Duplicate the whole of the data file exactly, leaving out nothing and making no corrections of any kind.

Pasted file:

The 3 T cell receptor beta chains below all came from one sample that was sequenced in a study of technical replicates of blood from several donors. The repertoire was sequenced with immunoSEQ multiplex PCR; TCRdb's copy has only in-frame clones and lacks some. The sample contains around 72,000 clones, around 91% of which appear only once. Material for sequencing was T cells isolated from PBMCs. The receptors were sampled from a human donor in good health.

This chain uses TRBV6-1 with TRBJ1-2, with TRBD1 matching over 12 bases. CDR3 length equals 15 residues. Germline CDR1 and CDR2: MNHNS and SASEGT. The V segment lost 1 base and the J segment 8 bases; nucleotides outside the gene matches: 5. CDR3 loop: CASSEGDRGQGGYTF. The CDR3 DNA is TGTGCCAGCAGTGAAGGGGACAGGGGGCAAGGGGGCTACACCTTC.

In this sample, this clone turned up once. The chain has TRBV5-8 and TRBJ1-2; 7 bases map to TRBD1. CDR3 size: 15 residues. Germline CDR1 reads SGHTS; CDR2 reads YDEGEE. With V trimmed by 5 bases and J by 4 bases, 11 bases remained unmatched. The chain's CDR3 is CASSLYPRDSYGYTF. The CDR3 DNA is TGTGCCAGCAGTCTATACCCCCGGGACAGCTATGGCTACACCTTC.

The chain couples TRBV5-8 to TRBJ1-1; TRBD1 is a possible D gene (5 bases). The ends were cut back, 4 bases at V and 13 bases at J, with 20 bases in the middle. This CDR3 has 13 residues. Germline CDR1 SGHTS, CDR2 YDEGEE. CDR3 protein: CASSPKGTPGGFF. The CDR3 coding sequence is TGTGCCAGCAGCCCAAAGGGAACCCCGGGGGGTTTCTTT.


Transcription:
The 3 T cell receptor beta chains below all came from one sample that was sequenced in a study of technical replicates of blood from several donors. The repertoire was sequenced with immunoSEQ multiplex PCR; TCRdb's copy has only in-frame clones and lacks some. The sample contains around 72,000 clones, around 91% of which appear only once. Material for sequencing was T cells isolated from PBMCs. The receptors were sampled from a human donor in good health.

This chain uses TRBV6-1 with TRBJ1-2, with TRBD1 matching over 12 bases. CDR3 length equals 15 residues. Germline CDR1 and CDR2: MNHNS and SASEGT. The V segment lost 1 base and the J segment 8 bases; nucleotides outside the gene matches: 5. CDR3 loop: CASSEGDRGQGGYTF. The CDR3 DNA is TGTGCCAGCAGTGAAGGGGACAGGGGGCAAGGGGGCTACACCTTC.

In this sample, this clone turned up once. The chain has TRBV5-8 and TRBJ1-2; 7 bases map to TRBD1. CDR3 size: 15 residues. Germline CDR1 reads SGHTS; CDR2 reads YDEGEE. With V trimmed by 5 bases and J by 4 bases, 11 bases remained unmatched. The chain's CDR3 is CASSLYPRDSYGYTF. The CDR3 DNA is TGTGCCAGCAGTCTATACCCCCGGGACAGCTATGGCTACACCTTC.

The chain couples TRBV5-8 to TRBJ1-1; TRBD1 is a possible D gene (5 bases). The ends were cut back, 4 bases at V and 13 bases at J, with 20 bases in the middle. This CDR3 has 13 residues. Germline CDR1 SGHTS, CDR2 YDEGEE. CDR3 protein: CASSPKGTPGGFF. The CDR3 coding sequence is TGTGCCAGCAGCCCAAAGGGAACCCCGGGGGGTTTCTTT.